As you’ve already seen in previous blogs, I collect coins. Many and various different sorts of coin, almost all of which have one thing in common: they’re pretend. They may be currency, but only in the fantasy worlds of books or television shows. Either that or they simply contain logos of or designs by some of my favourite creators or projects.
The exception to this is my set of Shakespeare £2 coins. These are actual, real currency in the UK (admittedly not worth as much as they used to be due to the UK’s current political indecisiveness, but currency nonetheless.) I do like a bit of Shakespeare (even if most of his works benefit from some judicious editing-for-pace to suit a modern audience’s – or at least my – attention span.) Every year I have fun seeing what the Shakespeare Schools Festival get up to and I’ve enjoyed a visit or two to The Globe Theatre in London. (A highlight from one visit being a backstage tour and getting to stand alongside one of the guides/actors as he randomly launched into the “friends, Romans, countrymen…” speech at full performance volume from the balcony onstage!)
Custom designs on UK coins have been around for a long time, and collecting them is a popular hobby. I am not a big fan of manufactured rareness in items. (The words “limited edition” are far too much of a marketing tool these days and I don’t understand why a manufacturer would deliberately produce so few of an item that the resale value immediately outstrips the sale price. It’s like they deliberately want online resellers/scalpers to make huge extra profits – the inflated resale price doesn’t add any money into the manufacturers pockets after all.) Whenever a new design of coin is released, the Royal Mint do make available a variety of “brilliant uncirculated” versions, which are still currency but cost more than face value to buy as they (as the name suggests) have never been circulated and so are shiny and unscratched. They often come with “value added” leaflets/packaging/albums too. I am not a fan of paying more than £2 for a £2 coin, so I set out to collect the 2016 Shakespeare releases by simply waiting to see how long it would be before I came across one in my change. (I did ask at the bank a few times when paying in cheques or similar if they had any, but they never did.)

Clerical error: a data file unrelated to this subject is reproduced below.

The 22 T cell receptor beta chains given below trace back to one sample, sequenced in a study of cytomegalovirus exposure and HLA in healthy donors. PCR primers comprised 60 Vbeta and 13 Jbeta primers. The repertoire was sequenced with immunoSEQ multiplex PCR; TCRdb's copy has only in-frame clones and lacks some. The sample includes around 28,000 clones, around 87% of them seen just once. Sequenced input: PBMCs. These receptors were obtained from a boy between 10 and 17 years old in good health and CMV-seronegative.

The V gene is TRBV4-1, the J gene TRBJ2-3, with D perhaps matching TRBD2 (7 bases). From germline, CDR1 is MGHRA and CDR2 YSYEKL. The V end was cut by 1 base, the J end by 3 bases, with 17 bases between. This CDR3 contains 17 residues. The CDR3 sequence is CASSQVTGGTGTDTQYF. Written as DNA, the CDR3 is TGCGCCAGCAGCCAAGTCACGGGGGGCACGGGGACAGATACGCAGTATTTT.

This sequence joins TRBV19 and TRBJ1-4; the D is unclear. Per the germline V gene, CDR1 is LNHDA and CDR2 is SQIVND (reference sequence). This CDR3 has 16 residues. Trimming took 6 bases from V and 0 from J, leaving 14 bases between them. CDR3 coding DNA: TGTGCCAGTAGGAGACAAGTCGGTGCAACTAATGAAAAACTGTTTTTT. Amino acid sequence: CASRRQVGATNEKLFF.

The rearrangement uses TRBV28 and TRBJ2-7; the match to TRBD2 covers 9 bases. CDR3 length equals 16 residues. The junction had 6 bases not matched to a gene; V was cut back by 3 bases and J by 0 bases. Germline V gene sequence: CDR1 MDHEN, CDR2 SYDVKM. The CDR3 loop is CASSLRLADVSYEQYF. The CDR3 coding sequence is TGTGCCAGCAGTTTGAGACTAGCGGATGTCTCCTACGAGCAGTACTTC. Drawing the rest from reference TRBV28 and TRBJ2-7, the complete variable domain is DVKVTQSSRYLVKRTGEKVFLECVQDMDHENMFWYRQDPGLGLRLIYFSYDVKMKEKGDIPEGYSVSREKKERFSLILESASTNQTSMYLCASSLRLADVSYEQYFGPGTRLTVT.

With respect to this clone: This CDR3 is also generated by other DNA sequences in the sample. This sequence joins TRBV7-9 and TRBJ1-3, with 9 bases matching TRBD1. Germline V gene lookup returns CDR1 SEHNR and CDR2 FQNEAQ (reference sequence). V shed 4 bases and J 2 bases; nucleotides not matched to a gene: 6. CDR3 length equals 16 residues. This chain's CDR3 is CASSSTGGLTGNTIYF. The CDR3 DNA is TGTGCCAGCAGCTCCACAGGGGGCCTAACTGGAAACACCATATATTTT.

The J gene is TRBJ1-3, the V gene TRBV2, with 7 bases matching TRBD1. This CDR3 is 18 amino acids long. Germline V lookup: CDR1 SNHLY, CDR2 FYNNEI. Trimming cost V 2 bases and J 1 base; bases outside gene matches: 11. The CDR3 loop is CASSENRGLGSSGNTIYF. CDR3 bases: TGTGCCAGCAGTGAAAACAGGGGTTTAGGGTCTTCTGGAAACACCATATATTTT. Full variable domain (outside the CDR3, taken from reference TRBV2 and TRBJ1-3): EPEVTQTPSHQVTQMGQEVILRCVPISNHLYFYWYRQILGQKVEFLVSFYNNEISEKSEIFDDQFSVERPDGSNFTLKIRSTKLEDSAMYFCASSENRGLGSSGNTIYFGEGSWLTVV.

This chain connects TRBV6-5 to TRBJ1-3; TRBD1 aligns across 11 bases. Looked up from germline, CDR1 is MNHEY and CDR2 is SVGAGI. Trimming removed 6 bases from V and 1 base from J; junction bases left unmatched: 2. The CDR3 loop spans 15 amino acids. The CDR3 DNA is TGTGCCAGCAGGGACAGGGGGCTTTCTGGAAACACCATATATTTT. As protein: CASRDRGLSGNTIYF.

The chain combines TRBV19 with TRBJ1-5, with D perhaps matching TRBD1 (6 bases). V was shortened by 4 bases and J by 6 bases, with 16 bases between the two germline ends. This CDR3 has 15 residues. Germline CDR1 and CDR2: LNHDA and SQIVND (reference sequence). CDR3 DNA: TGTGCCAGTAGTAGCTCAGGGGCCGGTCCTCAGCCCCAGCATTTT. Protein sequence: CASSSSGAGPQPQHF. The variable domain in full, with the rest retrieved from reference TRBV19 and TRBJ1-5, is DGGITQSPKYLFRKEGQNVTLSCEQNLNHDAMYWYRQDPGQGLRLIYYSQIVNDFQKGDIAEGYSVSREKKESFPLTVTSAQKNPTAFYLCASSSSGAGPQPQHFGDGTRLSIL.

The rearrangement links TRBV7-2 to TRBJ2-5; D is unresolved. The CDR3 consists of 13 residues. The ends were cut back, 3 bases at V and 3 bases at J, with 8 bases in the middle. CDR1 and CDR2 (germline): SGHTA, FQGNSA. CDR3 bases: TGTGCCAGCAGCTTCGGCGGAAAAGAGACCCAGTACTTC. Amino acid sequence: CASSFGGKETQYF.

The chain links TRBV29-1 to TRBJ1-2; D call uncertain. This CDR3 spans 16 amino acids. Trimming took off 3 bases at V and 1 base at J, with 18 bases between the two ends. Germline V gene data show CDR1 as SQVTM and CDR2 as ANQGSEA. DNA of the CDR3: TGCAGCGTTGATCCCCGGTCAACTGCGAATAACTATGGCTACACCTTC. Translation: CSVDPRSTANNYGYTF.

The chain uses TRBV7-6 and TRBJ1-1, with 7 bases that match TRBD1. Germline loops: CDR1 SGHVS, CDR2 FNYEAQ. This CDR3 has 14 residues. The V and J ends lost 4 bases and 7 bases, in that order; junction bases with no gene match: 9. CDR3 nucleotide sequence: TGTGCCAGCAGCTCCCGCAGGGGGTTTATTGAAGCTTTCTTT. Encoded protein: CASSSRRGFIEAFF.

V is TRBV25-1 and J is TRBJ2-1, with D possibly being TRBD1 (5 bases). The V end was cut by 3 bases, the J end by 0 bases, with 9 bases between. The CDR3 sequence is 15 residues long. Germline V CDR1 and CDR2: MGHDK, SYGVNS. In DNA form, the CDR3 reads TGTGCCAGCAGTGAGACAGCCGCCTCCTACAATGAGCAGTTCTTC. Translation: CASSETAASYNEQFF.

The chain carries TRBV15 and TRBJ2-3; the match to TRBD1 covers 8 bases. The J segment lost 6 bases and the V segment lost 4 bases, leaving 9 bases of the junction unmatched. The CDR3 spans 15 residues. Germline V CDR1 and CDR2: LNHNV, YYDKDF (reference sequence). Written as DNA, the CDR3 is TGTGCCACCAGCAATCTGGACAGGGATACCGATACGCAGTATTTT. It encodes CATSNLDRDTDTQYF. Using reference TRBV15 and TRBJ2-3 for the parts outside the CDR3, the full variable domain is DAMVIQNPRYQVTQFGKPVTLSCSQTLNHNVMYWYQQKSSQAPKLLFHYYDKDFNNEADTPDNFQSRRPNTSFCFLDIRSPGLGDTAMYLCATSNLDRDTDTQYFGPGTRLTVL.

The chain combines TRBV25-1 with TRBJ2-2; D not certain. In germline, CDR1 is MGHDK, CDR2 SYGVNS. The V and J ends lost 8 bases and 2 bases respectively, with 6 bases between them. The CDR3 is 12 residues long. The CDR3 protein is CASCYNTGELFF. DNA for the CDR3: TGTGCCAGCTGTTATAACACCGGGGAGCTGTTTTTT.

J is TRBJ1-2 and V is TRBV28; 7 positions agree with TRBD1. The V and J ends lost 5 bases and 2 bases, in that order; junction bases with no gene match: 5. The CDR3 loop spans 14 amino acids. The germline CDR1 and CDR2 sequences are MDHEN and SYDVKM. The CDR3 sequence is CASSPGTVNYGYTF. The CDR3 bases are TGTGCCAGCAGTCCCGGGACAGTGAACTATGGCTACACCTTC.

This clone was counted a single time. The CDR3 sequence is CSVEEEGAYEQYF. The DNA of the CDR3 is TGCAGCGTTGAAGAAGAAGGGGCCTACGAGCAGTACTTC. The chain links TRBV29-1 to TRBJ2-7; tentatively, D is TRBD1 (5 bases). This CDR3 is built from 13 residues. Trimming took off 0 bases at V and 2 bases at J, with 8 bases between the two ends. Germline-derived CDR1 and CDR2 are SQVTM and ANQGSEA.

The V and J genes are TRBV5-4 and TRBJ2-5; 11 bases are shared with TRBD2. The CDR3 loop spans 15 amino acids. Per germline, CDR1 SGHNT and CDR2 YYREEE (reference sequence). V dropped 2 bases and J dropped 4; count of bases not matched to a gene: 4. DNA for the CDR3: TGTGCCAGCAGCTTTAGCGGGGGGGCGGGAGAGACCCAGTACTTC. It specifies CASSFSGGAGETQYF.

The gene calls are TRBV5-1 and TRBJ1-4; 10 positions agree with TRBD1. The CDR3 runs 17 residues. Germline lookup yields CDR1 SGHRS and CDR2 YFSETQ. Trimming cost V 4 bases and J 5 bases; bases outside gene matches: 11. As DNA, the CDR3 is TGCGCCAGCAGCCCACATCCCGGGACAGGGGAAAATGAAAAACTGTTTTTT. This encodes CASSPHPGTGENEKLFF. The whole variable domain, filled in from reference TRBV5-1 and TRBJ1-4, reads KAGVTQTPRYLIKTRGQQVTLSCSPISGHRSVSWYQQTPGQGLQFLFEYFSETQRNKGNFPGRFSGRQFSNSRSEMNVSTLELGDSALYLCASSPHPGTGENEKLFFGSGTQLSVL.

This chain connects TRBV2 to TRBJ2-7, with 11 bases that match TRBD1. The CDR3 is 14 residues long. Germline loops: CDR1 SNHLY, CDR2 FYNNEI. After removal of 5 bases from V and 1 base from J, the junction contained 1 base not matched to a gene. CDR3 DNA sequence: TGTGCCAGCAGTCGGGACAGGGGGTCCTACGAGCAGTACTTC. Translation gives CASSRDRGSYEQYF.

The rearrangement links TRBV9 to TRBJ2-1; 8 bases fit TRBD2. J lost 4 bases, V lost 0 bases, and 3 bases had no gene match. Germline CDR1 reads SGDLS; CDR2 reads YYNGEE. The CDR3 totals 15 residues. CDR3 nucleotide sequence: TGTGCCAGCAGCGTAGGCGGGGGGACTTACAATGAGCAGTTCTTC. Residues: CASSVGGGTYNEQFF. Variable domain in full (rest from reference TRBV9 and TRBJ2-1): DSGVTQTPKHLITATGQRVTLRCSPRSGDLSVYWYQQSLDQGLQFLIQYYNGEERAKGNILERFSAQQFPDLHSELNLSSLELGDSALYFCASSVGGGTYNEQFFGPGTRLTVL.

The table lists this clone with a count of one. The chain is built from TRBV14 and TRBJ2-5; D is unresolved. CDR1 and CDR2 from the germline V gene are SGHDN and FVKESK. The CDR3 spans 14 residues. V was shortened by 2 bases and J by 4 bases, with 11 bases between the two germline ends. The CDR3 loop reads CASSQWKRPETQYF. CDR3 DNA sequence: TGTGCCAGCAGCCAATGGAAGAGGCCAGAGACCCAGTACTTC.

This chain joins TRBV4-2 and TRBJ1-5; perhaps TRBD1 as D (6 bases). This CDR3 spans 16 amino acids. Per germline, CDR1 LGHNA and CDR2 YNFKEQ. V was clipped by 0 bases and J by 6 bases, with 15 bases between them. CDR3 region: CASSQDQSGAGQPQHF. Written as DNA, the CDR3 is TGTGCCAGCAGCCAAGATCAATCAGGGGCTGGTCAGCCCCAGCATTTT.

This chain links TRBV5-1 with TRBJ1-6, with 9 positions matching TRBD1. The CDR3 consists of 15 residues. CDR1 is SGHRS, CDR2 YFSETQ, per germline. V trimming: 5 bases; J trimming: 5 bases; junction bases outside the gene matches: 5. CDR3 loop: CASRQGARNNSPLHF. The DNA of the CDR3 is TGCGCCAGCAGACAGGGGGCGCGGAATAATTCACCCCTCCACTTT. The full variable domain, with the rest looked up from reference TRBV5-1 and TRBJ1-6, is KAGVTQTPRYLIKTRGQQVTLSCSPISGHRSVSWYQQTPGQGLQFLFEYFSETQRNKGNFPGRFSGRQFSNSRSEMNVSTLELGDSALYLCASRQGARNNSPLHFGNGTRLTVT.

There were three Shakespeare coins released in 2016 to mark the 400th anniversary of the Bard’s death. One design for comedies (a jester’s cap and marotte), one for histories (a crown and dagger) and one for tragedies (a skull and rose.)
The release of the coins was filtered through the tills at Shakespeare’s Birthplace in Stratford-Upon-Avon. I thought this was a nice touch as if you’re going to have a limited release you may as well tie it to something relevant. This meant that visitors to the area were more likely to receive the coins in their change. This did also mean that it took until 2018 for me to collect a full set and even then it was achieved only with a little help from my friends who knew how keen I was to have all three! (I now also have a spare of one of the coins, but four coins over 2+ years shows how tough it can be to find the special edition coins “in the wild.”)
I think I’ll stick to “pretend” coins from now on, although that new Professor Stephen Hawking design does look tempting…